The Lower and the Upper Savinja Valley

The Lower Savinja Valley

In 1760 the Novo Celje Castle was built near Petrovče and the Vienna Schonbrun was used as the model. Dobriša vas and Vrbje are also nearby.
Before it reaches Prebold and Latkova vas, the Savinja turns northwest. The largest towns in this part of the valley are Šempeter and Žalec, the latter is also known as the hop growing center. Hops from Žalec are sold all over the world. Interestingly, Žalec received the market charter before Celje and yet Celje developed much faster than Žalec.

The village of Podlog near Šempeter is a starting point for the Pekel cave ( Jama Pekel ) which is open to tourists and where springs the Peklenšcica stream. The cave has two entrances linked by a forest study path.
Vransko’s development was paramount to the development of traffic. In the 16th century, it was a mail stop between Ljubljana and Graz. It became a market town in 1868.

At Dobrteša vas near Šempeter the road splits. One road and a rail line running along the east bank of the Savinja leading to the Paka valley. There is another road from Polzela leading via hilly Andraž and the Kavče village to the Šalek Valley ( Šaleska dolina ). Another road and railway leading to the Šalek Valley run more to the west through the Paka valley. The Paka flows into the Savinja at a mountain. A bit further up, at the beginning of the valley is Šmartno ob Paki.

There is yet another road leading to these parts from the main road linking Ljubljana and Maribor from Šentrupert. On its right side near the villages of Gomilsko and Šmatevž is Lake Žovnek ( Žovnesko jezero ) with the ruins of the Žovnek Castle perched above it. It was this castle that the family of the Counts of Cilli originated from.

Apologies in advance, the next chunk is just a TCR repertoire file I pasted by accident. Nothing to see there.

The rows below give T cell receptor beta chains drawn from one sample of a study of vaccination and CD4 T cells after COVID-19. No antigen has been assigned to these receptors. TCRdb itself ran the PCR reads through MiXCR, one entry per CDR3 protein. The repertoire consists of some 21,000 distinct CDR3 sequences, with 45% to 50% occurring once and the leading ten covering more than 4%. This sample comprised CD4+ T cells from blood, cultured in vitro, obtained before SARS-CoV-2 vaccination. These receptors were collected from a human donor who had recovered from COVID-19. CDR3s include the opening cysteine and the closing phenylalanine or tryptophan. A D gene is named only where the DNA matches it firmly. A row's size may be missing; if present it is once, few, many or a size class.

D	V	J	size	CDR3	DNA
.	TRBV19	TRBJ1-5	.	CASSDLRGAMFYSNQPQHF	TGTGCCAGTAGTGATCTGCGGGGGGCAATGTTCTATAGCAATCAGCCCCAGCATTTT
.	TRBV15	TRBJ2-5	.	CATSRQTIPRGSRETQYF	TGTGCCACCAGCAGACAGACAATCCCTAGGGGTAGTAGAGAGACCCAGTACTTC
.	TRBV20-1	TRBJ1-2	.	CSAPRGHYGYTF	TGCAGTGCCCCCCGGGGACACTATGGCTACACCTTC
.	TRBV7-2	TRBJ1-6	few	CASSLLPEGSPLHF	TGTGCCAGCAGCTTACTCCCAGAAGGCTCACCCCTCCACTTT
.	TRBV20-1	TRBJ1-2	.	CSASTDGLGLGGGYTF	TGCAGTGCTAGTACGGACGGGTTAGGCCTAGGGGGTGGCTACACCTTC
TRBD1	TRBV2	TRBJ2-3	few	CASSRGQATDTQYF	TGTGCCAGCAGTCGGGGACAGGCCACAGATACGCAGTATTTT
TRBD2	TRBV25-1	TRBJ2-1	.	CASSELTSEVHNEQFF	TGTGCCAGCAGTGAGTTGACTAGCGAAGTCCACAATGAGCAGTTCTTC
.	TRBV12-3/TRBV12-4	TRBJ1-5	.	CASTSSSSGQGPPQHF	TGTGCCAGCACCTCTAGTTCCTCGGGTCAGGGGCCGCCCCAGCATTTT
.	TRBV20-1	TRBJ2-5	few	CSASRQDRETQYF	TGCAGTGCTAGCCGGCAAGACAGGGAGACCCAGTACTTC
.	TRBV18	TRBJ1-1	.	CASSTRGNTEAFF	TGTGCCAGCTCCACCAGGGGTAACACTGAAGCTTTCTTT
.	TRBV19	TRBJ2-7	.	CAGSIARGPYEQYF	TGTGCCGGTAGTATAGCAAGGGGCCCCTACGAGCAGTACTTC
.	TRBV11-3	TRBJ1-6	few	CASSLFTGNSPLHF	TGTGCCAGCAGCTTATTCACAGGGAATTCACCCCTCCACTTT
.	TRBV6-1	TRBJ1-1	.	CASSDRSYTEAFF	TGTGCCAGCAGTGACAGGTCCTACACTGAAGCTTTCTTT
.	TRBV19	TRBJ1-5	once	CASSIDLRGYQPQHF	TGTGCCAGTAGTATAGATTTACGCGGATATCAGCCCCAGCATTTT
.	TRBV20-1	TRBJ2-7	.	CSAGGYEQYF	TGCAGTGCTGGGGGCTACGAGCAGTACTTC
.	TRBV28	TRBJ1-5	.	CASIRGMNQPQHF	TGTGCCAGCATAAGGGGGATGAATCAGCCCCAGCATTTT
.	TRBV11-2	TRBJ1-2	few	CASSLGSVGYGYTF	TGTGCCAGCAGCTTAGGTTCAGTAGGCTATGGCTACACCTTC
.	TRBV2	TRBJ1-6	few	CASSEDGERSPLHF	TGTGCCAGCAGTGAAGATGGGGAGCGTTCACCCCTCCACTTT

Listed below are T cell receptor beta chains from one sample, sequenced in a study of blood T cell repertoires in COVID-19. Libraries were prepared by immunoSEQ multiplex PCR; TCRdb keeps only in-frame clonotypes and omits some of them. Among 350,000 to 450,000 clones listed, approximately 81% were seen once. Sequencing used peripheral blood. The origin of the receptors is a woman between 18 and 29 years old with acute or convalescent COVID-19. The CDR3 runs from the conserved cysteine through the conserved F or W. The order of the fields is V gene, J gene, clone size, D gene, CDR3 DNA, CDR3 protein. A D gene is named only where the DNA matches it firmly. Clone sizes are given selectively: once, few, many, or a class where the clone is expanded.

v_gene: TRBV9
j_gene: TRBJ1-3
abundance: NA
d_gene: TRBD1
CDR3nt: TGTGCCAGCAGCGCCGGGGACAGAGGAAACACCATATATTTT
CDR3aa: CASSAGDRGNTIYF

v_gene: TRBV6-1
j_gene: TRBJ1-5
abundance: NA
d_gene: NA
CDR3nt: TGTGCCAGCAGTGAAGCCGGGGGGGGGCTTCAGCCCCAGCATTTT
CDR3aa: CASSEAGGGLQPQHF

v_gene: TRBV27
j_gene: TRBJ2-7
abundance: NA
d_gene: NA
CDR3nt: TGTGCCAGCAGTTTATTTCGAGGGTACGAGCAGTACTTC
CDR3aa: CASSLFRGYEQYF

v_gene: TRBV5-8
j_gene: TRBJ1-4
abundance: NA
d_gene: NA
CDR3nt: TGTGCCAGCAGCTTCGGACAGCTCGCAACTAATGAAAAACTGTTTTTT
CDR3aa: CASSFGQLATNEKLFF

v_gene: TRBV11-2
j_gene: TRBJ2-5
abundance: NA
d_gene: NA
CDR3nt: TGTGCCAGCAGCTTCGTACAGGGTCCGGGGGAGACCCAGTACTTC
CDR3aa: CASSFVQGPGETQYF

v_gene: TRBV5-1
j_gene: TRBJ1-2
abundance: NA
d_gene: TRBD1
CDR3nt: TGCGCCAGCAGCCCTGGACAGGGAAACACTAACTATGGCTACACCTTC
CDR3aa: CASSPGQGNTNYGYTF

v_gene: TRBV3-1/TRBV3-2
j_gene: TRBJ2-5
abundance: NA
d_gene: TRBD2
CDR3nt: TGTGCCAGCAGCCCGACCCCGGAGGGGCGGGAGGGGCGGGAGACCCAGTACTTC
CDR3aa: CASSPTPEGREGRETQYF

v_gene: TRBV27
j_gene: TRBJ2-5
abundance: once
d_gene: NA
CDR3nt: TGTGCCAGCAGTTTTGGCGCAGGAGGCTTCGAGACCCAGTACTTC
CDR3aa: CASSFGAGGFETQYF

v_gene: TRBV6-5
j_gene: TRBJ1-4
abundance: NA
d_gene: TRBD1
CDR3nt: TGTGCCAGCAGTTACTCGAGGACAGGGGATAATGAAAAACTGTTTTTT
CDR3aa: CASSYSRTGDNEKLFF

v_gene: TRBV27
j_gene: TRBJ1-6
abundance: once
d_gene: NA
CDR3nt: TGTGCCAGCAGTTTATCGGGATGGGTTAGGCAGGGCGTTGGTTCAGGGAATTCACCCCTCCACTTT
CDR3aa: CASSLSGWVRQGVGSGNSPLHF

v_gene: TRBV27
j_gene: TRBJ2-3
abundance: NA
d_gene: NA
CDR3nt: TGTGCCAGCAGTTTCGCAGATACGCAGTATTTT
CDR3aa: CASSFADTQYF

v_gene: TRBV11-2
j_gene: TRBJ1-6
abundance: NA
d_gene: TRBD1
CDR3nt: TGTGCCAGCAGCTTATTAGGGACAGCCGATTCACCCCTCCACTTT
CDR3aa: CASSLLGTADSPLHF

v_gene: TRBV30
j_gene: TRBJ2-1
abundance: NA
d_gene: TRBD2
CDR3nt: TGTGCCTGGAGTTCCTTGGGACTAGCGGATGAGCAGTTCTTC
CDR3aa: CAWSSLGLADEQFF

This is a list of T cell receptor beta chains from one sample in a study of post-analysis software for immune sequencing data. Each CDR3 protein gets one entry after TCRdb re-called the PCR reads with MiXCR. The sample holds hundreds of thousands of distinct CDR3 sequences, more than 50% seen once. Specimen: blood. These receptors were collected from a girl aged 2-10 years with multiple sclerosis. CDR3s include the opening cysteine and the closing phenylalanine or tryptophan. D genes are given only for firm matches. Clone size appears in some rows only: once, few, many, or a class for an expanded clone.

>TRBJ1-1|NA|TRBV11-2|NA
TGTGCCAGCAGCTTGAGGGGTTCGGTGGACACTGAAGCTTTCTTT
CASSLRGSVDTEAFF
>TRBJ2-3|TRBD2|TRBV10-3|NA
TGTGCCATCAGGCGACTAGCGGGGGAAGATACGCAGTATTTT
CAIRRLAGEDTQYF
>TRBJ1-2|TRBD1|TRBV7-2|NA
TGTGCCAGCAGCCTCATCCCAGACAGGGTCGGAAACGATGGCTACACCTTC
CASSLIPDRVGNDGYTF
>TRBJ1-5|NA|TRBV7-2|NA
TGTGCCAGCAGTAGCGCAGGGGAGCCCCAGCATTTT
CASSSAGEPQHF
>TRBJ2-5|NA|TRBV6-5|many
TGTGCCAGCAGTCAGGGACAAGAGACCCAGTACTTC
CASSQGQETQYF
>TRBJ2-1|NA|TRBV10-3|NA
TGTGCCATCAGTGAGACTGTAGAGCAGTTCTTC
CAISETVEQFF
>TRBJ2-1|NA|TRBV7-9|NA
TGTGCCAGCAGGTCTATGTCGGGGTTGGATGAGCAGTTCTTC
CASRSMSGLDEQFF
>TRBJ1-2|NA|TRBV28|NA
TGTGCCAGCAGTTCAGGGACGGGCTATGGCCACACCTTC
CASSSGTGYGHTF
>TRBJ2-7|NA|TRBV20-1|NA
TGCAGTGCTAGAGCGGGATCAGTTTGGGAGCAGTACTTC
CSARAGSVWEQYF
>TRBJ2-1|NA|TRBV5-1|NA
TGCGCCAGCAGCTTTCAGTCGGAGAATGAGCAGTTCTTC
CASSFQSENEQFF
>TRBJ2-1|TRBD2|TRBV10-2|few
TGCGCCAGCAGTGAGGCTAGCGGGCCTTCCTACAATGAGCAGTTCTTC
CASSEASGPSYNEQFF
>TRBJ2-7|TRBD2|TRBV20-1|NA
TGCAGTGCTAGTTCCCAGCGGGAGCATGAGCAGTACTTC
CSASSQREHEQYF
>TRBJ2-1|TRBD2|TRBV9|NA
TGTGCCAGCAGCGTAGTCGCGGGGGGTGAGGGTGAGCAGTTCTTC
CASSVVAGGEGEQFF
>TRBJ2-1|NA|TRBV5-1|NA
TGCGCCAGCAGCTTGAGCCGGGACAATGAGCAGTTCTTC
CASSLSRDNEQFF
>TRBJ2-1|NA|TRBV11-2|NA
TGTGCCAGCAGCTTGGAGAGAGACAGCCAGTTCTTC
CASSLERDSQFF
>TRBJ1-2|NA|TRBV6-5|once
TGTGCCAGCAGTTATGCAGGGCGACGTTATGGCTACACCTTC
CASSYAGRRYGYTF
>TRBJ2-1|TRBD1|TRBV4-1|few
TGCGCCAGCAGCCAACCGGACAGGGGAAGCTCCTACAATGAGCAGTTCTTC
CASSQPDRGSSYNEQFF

Near the Braslovče village is Lake Braslovče ( Braslovško jezero ). Right after Letuš the valley narrows and the road splits. One fork leads east to Šmartno ob Paki and the other one northwest through a few kilometers of a narrow valley to the Upper Savinja Valley.

Upper Savinja Valley

The valley begins with the small Mozirje basin. The largest settlement in the Upper Savinja Valley is Mozirje which was settled already by the Romans. In Mozirje lies Savinjski gaj, a famous botanical garden, and above Mozirje rises Golte, a winter resort. To Golte leads the longest cable car in Slovenia.
During the Middle Ages the Vrbovec castle in Nazarje, which has been restored, protected the narrow passage between Mozirje and Nazarje. On the terrace above the castle sits a Franciscan monastery whose church has two belfries.

From the tributary, Zadrečka Valley flows the Dreta brook. The road through the valley brings us to the Gomji Grad basin surrounded by wooded plateaus Dobrovlje and Menina, and by the Veliki Rogatec range ( 1557 m ). The center of the basin is Gornji Grad where the Benedictines built a monastery in 1140. In the 15th century, the monastery was dissolved and the estates were presented to the Bishops of Ljubljana. It was the center of the Ljubljana diocese until 1783 the baroque Cathedral was built under their rule. Under their rule, the Baroque cathedral was built. Gornji Grad was granted a market charter in the 14th century and acquired the status of a town in 1928.